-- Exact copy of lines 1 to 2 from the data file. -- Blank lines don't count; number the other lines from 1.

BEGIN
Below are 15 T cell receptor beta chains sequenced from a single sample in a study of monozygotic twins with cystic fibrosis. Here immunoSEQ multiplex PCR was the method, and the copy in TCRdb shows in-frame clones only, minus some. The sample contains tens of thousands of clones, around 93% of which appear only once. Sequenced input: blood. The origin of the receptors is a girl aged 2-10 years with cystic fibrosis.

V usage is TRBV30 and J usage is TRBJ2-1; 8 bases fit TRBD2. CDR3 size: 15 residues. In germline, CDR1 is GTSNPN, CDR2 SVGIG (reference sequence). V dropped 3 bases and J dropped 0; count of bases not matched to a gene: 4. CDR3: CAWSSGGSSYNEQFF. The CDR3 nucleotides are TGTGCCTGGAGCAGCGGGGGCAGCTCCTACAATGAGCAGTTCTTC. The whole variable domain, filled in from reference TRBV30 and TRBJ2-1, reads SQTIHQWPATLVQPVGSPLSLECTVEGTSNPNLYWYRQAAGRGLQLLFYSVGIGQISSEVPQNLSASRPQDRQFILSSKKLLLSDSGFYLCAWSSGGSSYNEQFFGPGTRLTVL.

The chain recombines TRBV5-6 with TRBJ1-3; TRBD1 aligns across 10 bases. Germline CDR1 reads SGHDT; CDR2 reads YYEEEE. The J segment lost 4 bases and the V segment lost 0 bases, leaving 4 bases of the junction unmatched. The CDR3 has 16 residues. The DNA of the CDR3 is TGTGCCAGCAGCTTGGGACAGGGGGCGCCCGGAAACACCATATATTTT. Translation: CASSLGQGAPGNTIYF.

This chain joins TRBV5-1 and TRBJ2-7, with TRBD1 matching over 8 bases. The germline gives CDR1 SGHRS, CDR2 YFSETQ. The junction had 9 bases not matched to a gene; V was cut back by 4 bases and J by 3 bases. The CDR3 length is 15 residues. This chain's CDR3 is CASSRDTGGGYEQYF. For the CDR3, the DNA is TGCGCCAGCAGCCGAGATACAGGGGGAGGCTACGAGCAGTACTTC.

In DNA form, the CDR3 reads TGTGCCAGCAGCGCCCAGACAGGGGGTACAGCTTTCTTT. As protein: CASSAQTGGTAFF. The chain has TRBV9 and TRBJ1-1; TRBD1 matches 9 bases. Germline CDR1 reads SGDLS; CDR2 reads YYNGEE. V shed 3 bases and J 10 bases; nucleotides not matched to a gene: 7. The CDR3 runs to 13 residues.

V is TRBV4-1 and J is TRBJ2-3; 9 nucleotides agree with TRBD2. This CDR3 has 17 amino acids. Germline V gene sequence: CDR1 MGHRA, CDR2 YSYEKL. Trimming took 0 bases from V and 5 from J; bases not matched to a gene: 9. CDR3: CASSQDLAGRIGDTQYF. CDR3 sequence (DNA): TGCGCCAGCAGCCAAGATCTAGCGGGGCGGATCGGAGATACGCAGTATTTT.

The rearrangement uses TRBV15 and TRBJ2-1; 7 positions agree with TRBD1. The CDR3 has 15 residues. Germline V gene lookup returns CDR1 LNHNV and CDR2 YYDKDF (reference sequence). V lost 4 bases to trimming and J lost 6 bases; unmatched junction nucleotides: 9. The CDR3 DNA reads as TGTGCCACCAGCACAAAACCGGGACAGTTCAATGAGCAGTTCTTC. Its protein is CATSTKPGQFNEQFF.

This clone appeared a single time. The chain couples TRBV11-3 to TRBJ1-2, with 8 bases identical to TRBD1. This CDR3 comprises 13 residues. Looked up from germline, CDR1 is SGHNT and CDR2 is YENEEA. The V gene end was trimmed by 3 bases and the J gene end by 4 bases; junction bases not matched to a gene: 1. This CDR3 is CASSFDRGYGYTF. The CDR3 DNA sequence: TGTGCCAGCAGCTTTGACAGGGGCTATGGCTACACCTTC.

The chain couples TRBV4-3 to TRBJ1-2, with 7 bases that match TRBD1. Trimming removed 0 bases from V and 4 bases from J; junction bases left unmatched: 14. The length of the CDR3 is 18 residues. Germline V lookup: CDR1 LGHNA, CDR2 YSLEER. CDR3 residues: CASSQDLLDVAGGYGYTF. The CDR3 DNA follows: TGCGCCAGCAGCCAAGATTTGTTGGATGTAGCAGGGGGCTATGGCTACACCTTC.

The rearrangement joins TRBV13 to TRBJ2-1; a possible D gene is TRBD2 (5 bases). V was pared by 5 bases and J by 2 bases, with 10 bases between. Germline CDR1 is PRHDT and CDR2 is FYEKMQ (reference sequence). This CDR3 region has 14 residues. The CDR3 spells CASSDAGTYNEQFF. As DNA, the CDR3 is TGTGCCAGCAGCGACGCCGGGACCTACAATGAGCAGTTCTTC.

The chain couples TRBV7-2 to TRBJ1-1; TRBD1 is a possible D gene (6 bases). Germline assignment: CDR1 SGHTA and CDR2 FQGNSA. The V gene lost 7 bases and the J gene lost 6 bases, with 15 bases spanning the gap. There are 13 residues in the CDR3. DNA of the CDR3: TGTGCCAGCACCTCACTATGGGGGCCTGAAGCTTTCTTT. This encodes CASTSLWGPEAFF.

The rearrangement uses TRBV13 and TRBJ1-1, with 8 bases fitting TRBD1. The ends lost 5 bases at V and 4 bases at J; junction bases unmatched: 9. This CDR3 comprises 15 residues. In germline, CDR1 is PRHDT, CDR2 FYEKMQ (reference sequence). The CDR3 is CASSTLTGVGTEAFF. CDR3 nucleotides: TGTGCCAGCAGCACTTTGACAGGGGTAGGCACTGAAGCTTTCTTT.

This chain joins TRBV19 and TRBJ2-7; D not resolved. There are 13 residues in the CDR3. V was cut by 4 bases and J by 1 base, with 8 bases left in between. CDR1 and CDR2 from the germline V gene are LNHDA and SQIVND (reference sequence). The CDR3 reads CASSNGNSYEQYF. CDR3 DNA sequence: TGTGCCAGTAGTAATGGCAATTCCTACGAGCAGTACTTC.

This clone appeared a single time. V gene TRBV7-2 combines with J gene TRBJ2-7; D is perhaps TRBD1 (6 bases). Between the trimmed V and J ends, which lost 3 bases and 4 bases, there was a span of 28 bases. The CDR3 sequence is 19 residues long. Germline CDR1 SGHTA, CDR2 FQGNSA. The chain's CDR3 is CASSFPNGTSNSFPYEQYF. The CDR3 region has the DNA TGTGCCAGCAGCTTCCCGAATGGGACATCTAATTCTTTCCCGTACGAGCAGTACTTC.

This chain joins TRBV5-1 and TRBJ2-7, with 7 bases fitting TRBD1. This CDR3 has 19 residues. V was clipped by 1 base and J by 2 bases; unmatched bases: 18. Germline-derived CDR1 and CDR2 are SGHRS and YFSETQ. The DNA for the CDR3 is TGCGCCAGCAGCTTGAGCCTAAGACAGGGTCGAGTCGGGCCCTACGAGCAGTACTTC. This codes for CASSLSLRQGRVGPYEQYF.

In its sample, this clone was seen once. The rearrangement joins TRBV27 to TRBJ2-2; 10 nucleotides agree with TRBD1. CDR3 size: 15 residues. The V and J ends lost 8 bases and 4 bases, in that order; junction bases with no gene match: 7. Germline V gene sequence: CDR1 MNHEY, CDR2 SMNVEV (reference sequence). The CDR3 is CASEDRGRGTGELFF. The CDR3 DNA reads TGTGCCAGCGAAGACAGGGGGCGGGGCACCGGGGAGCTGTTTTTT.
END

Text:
Below are 15 T cell receptor beta chains sequenced from a single sample in a study of monozygotic twins with cystic fibrosis. Here immunoSEQ multiplex PCR was the method, and the copy in TCRdb shows in-frame clones only, minus some. The sample contains tens of thousands of clones, around 93% of which appear only once. Sequenced input: blood. The origin of the receptors is a girl aged 2-10 years with cystic fibrosis.

V usage is TRBV30 and J usage is TRBJ2-1; 8 bases fit TRBD2. CDR3 size: 15 residues. In germline, CDR1 is GTSNPN, CDR2 SVGIG (reference sequence). V dropped 3 bases and J dropped 0; count of bases not matched to a gene: 4. CDR3: CAWSSGGSSYNEQFF. The CDR3 nucleotides are TGTGCCTGGAGCAGCGGGGGCAGCTCCTACAATGAGCAGTTCTTC. The whole variable domain, filled in from reference TRBV30 and TRBJ2-1, reads SQTIHQWPATLVQPVGSPLSLECTVEGTSNPNLYWYRQAAGRGLQLLFYSVGIGQISSEVPQNLSASRPQDRQFILSSKKLLLSDSGFYLCAWSSGGSSYNEQFFGPGTRLTVL.